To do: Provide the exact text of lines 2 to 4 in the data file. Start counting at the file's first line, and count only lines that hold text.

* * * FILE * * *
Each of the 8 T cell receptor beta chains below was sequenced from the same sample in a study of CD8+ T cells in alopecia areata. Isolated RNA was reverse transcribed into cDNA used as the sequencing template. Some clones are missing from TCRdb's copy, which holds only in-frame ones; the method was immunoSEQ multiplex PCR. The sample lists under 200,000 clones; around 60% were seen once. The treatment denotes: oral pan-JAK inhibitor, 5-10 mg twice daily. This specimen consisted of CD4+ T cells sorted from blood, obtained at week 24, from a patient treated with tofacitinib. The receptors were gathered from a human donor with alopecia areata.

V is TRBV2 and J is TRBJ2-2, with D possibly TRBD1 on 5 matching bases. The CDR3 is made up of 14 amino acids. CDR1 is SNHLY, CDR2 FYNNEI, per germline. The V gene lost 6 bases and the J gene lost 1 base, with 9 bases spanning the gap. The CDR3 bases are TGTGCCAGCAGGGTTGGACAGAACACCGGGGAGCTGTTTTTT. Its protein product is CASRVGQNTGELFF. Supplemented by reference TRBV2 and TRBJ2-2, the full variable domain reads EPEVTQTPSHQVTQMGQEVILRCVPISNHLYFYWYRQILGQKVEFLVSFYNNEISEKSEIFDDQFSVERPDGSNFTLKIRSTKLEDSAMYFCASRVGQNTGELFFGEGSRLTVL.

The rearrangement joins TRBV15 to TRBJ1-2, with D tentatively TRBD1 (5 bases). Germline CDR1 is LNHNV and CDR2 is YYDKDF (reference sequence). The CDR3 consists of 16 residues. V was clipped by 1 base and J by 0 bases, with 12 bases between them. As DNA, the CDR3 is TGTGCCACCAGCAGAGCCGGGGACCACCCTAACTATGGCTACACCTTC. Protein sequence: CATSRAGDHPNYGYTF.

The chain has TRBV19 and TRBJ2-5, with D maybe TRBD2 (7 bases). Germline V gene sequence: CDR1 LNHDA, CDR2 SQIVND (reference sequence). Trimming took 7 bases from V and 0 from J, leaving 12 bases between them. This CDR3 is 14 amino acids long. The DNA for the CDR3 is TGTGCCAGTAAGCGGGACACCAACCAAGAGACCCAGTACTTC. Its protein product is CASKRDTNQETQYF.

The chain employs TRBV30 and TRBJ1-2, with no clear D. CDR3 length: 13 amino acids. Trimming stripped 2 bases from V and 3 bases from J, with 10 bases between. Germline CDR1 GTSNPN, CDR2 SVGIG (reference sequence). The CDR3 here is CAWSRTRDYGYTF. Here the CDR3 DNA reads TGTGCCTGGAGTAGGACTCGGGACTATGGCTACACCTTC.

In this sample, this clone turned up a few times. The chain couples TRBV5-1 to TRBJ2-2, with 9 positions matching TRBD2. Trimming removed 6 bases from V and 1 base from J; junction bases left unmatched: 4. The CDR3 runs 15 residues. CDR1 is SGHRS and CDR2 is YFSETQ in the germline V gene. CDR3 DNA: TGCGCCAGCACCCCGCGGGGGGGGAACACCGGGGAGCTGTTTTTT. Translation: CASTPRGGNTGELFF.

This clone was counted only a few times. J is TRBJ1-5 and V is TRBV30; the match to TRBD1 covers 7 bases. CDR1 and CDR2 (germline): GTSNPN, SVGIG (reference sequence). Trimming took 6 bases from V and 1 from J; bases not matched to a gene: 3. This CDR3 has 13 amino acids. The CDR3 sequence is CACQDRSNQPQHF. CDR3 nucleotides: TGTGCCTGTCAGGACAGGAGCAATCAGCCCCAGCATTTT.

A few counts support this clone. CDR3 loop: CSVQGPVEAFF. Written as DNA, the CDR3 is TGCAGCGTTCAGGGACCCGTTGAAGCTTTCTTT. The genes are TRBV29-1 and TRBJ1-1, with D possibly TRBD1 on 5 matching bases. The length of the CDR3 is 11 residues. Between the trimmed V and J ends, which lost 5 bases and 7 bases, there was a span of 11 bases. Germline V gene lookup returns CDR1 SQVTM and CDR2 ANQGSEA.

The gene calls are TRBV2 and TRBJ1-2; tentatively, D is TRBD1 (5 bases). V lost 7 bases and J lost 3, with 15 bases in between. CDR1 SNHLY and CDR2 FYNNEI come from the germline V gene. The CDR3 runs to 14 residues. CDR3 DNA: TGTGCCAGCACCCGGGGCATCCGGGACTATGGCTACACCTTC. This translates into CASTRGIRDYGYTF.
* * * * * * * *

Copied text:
V is TRBV2 and J is TRBJ2-2, with D possibly TRBD1 on 5 matching bases. The CDR3 is made up of 14 amino acids. CDR1 is SNHLY, CDR2 FYNNEI, per germline. The V gene lost 6 bases and the J gene lost 1 base, with 9 bases spanning the gap. The CDR3 bases are TGTGCCAGCAGGGTTGGACAGAACACCGGGGAGCTGTTTTTT. Its protein product is CASRVGQNTGELFF. Supplemented by reference TRBV2 and TRBJ2-2, the full variable domain reads EPEVTQTPSHQVTQMGQEVILRCVPISNHLYFYWYRQILGQKVEFLVSFYNNEISEKSEIFDDQFSVERPDGSNFTLKIRSTKLEDSAMYFCASRVGQNTGELFFGEGSRLTVL.

The rearrangement joins TRBV15 to TRBJ1-2, with D tentatively TRBD1 (5 bases). Germline CDR1 is LNHNV and CDR2 is YYDKDF (reference sequence). The CDR3 consists of 16 residues. V was clipped by 1 base and J by 0 bases, with 12 bases between them. As DNA, the CDR3 is TGTGCCACCAGCAGAGCCGGGGACCACCCTAACTATGGCTACACCTTC. Protein sequence: CATSRAGDHPNYGYTF.

The chain has TRBV19 and TRBJ2-5, with D maybe TRBD2 (7 bases). Germline V gene sequence: CDR1 LNHDA, CDR2 SQIVND (reference sequence). Trimming took 7 bases from V and 0 from J, leaving 12 bases between them. This CDR3 is 14 amino acids long. The DNA for the CDR3 is TGTGCCAGTAAGCGGGACACCAACCAAGAGACCCAGTACTTC. Its protein product is CASKRDTNQETQYF.